Partial regression in cutaneous malignant melanoma has been reported by a number of observers, albeit not all, to be associated with a relatively poor prognosis; in contrast, a keratoacanthoma, which eventually regresses, does not metastasize. The “Hammond effect” could explain the possibly poor prognosis of the thin regressing melanoma. Hammond (W. G. Hammond et al., Cancer J., 8: 130–138, 1995) showed that the speed of biological progression to less differentiated phenotypes is directly related to the immunocompetences of the tumor hosts. If partial regression is a sign of an unusually strong immune reaction, then the melanoma that partially regresses might have a relatively poor prognosis because of the greater risk of biological progression among the surviving tumor clones.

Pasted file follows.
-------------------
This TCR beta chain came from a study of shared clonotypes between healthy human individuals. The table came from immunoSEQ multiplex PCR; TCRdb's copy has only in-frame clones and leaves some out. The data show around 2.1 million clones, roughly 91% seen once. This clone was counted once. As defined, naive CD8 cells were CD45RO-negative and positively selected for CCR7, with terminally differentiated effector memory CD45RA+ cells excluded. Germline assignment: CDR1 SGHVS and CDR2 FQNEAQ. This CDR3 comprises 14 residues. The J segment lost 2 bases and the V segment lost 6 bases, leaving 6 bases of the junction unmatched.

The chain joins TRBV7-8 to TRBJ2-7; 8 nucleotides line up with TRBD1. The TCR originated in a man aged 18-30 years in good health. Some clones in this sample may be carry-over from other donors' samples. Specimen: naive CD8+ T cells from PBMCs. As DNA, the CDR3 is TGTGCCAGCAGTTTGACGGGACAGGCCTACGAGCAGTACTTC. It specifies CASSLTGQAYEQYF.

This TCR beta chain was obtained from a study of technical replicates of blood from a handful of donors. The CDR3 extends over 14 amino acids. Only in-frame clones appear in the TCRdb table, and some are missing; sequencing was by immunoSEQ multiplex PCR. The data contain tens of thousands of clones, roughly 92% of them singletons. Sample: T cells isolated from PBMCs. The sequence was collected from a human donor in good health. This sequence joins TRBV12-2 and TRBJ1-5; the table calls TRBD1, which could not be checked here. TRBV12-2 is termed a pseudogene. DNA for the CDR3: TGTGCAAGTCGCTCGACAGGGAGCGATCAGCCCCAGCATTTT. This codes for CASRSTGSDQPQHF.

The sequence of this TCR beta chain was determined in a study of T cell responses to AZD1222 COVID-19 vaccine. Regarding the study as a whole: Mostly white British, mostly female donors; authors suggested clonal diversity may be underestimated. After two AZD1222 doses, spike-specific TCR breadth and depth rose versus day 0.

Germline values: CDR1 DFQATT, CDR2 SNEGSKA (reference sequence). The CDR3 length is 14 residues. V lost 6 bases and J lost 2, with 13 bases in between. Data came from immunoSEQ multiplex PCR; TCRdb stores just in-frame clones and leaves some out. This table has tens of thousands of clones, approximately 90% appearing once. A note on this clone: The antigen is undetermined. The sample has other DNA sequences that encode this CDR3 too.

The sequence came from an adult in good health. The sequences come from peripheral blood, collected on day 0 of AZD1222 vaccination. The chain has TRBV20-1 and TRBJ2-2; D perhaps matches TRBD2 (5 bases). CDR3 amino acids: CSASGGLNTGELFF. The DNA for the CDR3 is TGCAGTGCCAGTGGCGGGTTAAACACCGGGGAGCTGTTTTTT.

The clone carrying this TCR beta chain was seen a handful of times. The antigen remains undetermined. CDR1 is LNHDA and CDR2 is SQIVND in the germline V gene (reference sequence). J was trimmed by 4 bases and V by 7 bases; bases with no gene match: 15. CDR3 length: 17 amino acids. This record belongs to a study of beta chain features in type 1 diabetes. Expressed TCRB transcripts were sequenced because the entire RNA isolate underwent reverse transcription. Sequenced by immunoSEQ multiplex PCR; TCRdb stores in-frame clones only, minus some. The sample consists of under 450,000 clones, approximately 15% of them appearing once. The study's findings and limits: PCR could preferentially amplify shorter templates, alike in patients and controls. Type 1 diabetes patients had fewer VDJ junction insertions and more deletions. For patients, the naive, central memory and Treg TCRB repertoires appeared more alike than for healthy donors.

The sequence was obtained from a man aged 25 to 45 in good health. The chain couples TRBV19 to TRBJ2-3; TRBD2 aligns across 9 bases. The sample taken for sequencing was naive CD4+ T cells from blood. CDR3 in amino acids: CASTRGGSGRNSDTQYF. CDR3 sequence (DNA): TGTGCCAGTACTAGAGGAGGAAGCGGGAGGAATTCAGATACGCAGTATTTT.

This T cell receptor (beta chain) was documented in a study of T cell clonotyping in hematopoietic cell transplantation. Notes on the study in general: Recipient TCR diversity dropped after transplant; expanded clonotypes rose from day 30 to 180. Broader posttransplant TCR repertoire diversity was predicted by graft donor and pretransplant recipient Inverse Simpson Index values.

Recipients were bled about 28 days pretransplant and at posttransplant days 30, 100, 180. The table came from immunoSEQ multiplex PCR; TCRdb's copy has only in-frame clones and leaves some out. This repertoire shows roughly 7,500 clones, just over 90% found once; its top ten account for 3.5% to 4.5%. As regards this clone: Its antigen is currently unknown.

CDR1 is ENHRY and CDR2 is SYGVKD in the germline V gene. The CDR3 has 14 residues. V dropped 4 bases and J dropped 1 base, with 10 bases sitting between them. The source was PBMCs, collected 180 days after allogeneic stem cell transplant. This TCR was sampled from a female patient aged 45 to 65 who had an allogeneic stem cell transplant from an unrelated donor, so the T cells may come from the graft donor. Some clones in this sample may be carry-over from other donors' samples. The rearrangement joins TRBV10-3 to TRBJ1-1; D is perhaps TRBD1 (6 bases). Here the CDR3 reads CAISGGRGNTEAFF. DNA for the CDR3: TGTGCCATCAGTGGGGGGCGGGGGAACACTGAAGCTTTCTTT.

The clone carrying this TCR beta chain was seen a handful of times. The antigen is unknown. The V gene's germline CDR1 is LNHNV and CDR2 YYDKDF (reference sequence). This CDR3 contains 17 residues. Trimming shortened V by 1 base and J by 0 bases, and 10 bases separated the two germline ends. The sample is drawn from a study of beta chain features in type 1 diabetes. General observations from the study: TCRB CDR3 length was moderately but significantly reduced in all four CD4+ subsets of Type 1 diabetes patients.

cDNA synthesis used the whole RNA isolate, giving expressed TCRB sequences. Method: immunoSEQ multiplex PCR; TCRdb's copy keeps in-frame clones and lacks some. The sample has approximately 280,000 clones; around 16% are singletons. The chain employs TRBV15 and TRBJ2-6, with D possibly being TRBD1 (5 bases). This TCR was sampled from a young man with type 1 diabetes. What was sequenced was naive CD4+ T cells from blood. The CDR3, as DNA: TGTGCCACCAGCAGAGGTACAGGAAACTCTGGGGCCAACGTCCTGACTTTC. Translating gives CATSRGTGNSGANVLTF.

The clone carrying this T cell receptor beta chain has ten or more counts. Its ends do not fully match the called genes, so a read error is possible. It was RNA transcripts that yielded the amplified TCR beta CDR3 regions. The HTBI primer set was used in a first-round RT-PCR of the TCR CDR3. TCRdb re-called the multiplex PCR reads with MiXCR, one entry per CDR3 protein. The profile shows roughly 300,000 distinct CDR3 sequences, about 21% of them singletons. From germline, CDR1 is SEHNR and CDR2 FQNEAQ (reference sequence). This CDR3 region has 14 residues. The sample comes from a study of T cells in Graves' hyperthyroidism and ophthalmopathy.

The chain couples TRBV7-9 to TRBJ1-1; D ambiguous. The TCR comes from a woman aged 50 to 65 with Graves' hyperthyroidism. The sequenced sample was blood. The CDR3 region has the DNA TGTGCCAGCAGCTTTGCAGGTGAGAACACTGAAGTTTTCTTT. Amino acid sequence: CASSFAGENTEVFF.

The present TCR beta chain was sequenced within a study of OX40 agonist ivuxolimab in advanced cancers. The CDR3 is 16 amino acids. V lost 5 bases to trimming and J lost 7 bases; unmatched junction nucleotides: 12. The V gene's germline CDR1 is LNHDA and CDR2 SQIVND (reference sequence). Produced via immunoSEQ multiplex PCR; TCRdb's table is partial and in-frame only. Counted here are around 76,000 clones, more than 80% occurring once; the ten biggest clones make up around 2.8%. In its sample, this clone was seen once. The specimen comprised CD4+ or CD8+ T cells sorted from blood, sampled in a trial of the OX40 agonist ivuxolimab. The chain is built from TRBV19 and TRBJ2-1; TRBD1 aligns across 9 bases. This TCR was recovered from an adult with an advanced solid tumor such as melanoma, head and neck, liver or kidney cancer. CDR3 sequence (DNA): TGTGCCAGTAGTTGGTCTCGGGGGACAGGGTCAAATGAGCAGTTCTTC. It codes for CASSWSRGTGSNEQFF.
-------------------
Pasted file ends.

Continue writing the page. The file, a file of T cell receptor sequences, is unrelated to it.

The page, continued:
A Hammond effect is not associated with regression of a keratoacanthoma. I postulate that the growth of this tumor is accelerated, rather than restrained, by the immune reaction and that the ultimate regression of the tumor is the result, not of immune cytotoxicity, but of a rapid terminal differentiation (a reverse Hammond effect); alternatively, very rapid growth might lead to an exhaustion of growth potential before progression to clonal immortality could occur.

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